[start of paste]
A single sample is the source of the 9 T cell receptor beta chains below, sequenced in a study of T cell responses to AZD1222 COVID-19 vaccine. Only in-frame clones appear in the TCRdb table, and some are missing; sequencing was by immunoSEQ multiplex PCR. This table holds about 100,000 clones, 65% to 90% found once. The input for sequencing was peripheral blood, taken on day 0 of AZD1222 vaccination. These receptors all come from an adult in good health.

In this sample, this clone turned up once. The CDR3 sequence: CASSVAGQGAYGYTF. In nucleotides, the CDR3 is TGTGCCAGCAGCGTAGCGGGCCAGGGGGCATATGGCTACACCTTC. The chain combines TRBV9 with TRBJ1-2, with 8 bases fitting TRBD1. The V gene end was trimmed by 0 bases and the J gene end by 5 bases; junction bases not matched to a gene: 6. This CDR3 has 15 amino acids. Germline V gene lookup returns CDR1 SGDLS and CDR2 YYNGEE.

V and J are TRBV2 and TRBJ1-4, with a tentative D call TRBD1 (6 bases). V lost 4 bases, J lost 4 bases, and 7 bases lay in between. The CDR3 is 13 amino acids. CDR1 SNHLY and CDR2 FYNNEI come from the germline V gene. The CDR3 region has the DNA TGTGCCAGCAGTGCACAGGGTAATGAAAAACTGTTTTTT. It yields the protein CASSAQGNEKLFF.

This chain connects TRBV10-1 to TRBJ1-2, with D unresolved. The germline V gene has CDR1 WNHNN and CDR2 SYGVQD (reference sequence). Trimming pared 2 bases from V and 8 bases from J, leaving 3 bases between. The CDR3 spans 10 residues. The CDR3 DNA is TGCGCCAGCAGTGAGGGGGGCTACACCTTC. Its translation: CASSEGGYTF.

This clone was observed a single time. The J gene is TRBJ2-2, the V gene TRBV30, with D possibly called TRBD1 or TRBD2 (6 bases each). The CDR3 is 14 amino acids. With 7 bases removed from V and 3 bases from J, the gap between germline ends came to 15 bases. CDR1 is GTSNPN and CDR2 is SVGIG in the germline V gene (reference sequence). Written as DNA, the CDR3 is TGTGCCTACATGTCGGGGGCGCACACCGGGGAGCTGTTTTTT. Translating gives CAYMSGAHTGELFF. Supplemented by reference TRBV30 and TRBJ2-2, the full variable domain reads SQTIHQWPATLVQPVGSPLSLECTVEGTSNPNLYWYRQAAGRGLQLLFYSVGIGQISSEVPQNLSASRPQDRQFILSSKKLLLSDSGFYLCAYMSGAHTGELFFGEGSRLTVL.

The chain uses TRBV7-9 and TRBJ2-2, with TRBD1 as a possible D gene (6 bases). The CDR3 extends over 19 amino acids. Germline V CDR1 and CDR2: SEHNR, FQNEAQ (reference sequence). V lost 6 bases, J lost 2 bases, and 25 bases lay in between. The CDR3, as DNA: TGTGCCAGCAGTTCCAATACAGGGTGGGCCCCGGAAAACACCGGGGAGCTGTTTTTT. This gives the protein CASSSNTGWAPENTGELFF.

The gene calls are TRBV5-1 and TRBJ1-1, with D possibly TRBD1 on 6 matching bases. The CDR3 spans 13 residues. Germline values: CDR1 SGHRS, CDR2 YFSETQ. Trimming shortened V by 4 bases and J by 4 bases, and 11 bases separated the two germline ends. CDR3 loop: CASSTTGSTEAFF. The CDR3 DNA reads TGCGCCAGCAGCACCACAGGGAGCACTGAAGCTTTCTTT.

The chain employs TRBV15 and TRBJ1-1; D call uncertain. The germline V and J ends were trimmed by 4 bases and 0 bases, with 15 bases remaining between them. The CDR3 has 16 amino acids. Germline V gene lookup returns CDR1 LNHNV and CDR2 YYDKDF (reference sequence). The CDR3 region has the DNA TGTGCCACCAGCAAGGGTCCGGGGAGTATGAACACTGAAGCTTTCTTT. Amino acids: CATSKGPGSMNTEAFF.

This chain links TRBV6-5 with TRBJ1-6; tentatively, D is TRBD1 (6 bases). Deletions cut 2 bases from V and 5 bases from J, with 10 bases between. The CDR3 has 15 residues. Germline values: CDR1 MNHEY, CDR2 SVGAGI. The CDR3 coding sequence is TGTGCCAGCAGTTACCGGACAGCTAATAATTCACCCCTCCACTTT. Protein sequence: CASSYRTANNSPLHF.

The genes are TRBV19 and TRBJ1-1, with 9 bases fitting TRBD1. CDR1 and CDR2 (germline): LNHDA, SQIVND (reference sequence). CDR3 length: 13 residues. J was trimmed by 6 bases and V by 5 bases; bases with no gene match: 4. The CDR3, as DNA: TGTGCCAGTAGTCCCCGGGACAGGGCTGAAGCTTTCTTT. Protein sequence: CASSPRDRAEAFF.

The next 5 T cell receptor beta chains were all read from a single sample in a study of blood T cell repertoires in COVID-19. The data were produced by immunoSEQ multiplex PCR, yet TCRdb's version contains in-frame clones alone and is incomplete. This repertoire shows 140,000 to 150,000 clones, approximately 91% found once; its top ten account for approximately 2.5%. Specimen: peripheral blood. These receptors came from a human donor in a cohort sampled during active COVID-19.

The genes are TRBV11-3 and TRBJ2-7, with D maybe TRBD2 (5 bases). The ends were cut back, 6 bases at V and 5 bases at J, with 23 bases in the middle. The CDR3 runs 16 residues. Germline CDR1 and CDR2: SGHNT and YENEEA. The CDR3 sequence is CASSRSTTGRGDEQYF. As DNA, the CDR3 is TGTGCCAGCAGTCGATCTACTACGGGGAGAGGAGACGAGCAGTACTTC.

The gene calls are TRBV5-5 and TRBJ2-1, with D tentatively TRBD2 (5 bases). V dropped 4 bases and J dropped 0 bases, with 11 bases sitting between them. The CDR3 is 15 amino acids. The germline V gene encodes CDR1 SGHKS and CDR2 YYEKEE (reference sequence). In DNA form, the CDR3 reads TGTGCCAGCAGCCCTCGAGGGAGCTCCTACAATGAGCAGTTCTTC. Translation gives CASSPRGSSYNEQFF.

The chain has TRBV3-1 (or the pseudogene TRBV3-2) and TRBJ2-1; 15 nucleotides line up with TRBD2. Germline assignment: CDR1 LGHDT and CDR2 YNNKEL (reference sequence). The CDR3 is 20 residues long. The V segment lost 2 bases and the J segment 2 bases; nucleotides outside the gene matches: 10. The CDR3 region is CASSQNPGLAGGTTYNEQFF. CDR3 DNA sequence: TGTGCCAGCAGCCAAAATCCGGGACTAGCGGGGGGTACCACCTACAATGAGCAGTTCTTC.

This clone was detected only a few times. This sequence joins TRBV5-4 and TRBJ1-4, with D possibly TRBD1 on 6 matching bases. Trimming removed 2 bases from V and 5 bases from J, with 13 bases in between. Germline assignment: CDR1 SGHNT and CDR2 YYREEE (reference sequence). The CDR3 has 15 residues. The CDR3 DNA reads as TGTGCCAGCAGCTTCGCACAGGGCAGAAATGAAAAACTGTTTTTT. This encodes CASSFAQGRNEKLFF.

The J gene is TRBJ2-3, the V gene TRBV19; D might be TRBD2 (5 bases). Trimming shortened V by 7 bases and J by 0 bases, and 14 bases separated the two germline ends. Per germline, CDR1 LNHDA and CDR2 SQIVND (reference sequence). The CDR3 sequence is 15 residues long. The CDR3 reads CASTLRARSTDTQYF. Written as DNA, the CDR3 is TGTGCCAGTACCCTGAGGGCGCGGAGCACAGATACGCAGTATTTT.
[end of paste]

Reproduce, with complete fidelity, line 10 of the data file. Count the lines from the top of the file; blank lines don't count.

The genes are TRBV19 and TRBJ1-1, with 9 bases fitting TRBD1. CDR1 and CDR2 (germline): LNHDA, SQIVND (reference sequence). CDR3 length: 13 residues. J was trimmed by 6 bases and V by 5 bases; bases with no gene match: 4. The CDR3, as DNA: TGTGCCAGTAGTCCCCGGGACAGGGCTGAAGCTTTCTTT. Protein sequence: CASSPRDRAEAFF.